A fairly sophisticated money guy I know, who regularly pulls down nearly 7 figures a year, sent me an interesting email this morning.

He wanted to know what would happen to the mortgage on his vacation home if Countrywide Financial should file for bankruptcy. Countrywide gave him his mortgage.

The answer, “Nothing,” may be reassuring to him. He has had his home for more than 5 years, and undoubtedly Countrywide doesn’t even own his loan anymore. They probably bought the servicing rights. But if he’s asking the question, imagine how the average homeowner (or worse, home buyer!) feels right now.

Right now, Countrywide doesn’t have a problem with cash coming in each month (well, they do, but let’s exclude their sub-prime and exotic mortgage loan payments for the moment). Instead, they have a problem with liquidity — getting enough financing on Wall Street to continue making loans to the thousands of folks who want them.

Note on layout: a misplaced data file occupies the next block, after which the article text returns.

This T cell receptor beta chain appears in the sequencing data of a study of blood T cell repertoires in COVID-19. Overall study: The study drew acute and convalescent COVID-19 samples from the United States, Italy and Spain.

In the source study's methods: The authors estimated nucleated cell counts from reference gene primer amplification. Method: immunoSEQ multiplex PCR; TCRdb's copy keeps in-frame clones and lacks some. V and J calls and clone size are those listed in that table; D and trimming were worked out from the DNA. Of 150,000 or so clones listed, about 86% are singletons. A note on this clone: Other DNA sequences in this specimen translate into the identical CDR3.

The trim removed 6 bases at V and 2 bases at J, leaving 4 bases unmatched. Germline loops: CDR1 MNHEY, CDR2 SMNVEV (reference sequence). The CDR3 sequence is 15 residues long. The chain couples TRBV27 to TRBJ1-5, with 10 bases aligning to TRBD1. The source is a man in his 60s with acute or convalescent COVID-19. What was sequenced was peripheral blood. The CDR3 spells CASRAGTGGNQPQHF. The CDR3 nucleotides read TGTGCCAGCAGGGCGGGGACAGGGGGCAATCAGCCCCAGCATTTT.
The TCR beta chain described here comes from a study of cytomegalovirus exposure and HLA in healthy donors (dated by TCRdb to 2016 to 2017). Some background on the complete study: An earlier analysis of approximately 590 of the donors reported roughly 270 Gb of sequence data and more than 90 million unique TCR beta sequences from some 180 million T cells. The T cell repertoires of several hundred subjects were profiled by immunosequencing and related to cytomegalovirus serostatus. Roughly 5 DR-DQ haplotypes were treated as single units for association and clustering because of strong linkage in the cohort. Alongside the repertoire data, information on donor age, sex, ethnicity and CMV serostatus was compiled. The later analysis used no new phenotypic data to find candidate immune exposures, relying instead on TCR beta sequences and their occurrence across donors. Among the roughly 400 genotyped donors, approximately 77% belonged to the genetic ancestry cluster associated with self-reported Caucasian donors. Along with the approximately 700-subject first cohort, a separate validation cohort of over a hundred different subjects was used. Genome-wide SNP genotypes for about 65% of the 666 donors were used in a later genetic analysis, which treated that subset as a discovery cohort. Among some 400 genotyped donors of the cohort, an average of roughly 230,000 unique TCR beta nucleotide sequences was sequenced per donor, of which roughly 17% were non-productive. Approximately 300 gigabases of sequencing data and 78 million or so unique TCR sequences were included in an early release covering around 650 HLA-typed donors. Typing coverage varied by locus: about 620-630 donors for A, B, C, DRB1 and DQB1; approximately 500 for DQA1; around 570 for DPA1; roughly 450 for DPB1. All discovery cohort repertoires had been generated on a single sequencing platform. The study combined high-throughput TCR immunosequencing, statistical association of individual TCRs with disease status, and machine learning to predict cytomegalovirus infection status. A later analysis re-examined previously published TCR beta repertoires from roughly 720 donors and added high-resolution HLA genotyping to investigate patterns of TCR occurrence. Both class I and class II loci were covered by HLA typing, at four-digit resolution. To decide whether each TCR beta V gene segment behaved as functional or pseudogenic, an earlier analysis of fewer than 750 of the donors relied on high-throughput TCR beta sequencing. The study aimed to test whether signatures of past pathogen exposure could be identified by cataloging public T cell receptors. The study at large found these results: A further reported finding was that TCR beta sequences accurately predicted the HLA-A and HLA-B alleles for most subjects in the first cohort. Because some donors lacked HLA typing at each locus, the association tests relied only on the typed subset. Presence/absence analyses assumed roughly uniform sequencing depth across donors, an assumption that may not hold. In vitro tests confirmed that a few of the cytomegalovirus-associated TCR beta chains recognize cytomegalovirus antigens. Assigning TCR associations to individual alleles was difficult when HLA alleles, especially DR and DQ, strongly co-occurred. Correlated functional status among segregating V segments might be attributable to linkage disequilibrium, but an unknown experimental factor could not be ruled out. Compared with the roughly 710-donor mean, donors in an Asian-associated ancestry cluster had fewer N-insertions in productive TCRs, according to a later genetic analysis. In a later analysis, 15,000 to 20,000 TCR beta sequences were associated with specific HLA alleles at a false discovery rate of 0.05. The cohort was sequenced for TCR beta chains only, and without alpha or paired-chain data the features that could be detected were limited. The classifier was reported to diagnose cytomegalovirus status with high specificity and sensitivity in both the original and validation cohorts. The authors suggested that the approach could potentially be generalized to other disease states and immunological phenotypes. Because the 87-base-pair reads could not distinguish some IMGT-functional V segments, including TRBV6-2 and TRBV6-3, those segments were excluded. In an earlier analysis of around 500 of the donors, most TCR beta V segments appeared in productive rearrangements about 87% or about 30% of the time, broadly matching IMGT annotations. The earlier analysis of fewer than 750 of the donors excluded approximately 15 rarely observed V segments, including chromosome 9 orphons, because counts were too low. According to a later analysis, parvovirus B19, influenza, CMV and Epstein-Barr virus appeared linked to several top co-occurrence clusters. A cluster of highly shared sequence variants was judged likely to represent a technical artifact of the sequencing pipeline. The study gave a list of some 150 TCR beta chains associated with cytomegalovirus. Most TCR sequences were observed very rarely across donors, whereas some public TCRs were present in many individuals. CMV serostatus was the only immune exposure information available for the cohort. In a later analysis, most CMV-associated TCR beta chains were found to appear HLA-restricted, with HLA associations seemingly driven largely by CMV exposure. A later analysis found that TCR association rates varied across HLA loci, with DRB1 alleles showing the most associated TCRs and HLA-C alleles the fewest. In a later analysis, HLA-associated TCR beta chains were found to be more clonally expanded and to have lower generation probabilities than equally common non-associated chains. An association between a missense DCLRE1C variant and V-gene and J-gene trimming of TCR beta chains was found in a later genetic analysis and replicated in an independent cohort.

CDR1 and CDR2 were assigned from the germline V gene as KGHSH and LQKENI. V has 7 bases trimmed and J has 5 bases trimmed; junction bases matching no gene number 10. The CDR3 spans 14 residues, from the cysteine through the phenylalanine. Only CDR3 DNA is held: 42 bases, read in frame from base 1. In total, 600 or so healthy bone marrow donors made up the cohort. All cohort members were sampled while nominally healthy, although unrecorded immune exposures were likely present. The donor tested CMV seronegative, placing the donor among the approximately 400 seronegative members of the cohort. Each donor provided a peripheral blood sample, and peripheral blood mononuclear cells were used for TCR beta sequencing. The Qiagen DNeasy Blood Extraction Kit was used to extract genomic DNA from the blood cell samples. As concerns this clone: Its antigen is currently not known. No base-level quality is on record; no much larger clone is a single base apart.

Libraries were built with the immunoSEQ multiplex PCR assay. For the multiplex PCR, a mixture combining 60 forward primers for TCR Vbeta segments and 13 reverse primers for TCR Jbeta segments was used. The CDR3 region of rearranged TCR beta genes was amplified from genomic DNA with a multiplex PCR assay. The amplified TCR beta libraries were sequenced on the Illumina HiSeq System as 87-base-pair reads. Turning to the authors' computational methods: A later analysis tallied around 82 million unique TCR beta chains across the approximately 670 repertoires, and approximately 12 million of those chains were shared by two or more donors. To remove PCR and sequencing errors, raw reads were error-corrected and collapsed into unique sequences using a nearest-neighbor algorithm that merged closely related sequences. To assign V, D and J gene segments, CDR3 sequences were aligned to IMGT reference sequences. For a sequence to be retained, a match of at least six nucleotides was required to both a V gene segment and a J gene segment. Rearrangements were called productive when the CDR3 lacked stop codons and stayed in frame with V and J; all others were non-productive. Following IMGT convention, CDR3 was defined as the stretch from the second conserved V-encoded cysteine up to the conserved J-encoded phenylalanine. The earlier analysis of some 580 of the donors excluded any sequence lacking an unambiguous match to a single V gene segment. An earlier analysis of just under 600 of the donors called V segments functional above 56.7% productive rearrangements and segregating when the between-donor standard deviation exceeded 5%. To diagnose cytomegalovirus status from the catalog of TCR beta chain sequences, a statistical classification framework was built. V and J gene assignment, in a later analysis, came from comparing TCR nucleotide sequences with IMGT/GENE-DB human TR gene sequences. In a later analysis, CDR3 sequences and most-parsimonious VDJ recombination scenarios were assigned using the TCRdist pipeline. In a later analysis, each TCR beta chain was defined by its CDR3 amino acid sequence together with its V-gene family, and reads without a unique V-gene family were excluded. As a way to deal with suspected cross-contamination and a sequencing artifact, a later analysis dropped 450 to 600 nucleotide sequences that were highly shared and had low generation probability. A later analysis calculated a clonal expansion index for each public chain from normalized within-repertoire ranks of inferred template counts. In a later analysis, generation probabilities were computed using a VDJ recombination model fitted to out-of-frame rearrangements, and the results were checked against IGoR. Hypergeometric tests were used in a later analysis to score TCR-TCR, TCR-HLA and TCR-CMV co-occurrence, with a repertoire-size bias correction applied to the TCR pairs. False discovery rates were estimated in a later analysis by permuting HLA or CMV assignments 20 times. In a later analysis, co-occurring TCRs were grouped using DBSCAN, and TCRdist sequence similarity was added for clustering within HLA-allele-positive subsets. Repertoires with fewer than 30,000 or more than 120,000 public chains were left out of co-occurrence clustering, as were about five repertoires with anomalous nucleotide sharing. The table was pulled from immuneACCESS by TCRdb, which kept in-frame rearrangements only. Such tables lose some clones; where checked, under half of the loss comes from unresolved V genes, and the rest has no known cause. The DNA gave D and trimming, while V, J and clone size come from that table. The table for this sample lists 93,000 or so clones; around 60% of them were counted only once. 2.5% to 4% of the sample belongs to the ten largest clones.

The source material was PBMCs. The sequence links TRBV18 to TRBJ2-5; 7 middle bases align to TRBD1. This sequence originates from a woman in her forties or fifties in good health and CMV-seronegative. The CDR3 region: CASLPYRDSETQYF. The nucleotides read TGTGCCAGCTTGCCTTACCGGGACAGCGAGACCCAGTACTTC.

Buying up a bunch of Homebanc branches in the last few weeks, in order to gain market share going forward, probably seemed like a smart idea. But then again, that was last week. This week life is different. A bond trader I know on Wall Street says he thinks bankruptcy seems likely, given how no one wants to lend Countrywide any money. The Wall Street Journal concurs.

Is this a done deal? Watch for continued 3-digit drops in the stock market, and increased volatility, if that’s how this deal plays out.

August 16, 2007